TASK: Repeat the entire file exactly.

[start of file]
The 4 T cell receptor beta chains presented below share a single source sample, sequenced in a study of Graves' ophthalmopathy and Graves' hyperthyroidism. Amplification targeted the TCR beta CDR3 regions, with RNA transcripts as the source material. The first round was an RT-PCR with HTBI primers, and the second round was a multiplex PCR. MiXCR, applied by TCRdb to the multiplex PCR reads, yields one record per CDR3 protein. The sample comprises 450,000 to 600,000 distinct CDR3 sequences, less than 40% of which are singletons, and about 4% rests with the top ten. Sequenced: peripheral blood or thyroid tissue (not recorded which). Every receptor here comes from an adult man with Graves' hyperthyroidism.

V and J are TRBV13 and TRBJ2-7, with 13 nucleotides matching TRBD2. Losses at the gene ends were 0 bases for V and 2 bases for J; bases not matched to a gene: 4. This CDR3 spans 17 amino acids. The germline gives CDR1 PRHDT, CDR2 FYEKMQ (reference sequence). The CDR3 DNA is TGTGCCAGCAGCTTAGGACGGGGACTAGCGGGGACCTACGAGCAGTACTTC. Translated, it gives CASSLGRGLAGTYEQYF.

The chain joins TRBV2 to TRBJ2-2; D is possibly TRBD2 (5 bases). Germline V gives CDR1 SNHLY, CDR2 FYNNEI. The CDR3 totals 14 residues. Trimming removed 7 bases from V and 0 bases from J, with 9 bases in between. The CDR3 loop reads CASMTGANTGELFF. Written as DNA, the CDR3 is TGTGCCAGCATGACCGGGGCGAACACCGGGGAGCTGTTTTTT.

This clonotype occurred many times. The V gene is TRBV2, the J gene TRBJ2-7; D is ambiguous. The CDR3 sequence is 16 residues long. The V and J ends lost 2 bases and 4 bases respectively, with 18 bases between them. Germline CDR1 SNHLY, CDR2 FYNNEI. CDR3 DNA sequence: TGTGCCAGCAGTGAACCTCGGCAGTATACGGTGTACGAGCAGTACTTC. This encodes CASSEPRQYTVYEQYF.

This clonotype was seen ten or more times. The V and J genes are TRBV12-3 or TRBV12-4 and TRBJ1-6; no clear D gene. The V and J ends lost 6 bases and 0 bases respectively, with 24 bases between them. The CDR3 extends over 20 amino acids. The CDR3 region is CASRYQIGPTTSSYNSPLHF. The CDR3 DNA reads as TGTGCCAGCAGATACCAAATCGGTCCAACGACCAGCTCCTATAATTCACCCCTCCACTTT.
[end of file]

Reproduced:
The 4 T cell receptor beta chains presented below share a single source sample, sequenced in a study of Graves' ophthalmopathy and Graves' hyperthyroidism. Amplification targeted the TCR beta CDR3 regions, with RNA transcripts as the source material. The first round was an RT-PCR with HTBI primers, and the second round was a multiplex PCR. MiXCR, applied by TCRdb to the multiplex PCR reads, yields one record per CDR3 protein. The sample comprises 450,000 to 600,000 distinct CDR3 sequences, less than 40% of which are singletons, and about 4% rests with the top ten. Sequenced: peripheral blood or thyroid tissue (not recorded which). Every receptor here comes from an adult man with Graves' hyperthyroidism.

V and J are TRBV13 and TRBJ2-7, with 13 nucleotides matching TRBD2. Losses at the gene ends were 0 bases for V and 2 bases for J; bases not matched to a gene: 4. This CDR3 spans 17 amino acids. The germline gives CDR1 PRHDT, CDR2 FYEKMQ (reference sequence). The CDR3 DNA is TGTGCCAGCAGCTTAGGACGGGGACTAGCGGGGACCTACGAGCAGTACTTC. Translated, it gives CASSLGRGLAGTYEQYF.

The chain joins TRBV2 to TRBJ2-2; D is possibly TRBD2 (5 bases). Germline V gives CDR1 SNHLY, CDR2 FYNNEI. The CDR3 totals 14 residues. Trimming removed 7 bases from V and 0 bases from J, with 9 bases in between. The CDR3 loop reads CASMTGANTGELFF. Written as DNA, the CDR3 is TGTGCCAGCATGACCGGGGCGAACACCGGGGAGCTGTTTTTT.

This clonotype occurred many times. The V gene is TRBV2, the J gene TRBJ2-7; D is ambiguous. The CDR3 sequence is 16 residues long. The V and J ends lost 2 bases and 4 bases respectively, with 18 bases between them. Germline CDR1 SNHLY, CDR2 FYNNEI. CDR3 DNA sequence: TGTGCCAGCAGTGAACCTCGGCAGTATACGGTGTACGAGCAGTACTTC. This encodes CASSEPRQYTVYEQYF.

This clonotype was seen ten or more times. The V and J genes are TRBV12-3 or TRBV12-4 and TRBJ1-6; no clear D gene. The V and J ends lost 6 bases and 0 bases respectively, with 24 bases between them. The CDR3 extends over 20 amino acids. The CDR3 region is CASRYQIGPTTSSYNSPLHF. The CDR3 DNA reads as TGTGCCAGCAGATACCAAATCGGTCCAACGACCAGCTCCTATAATTCACCCCTCCACTTT.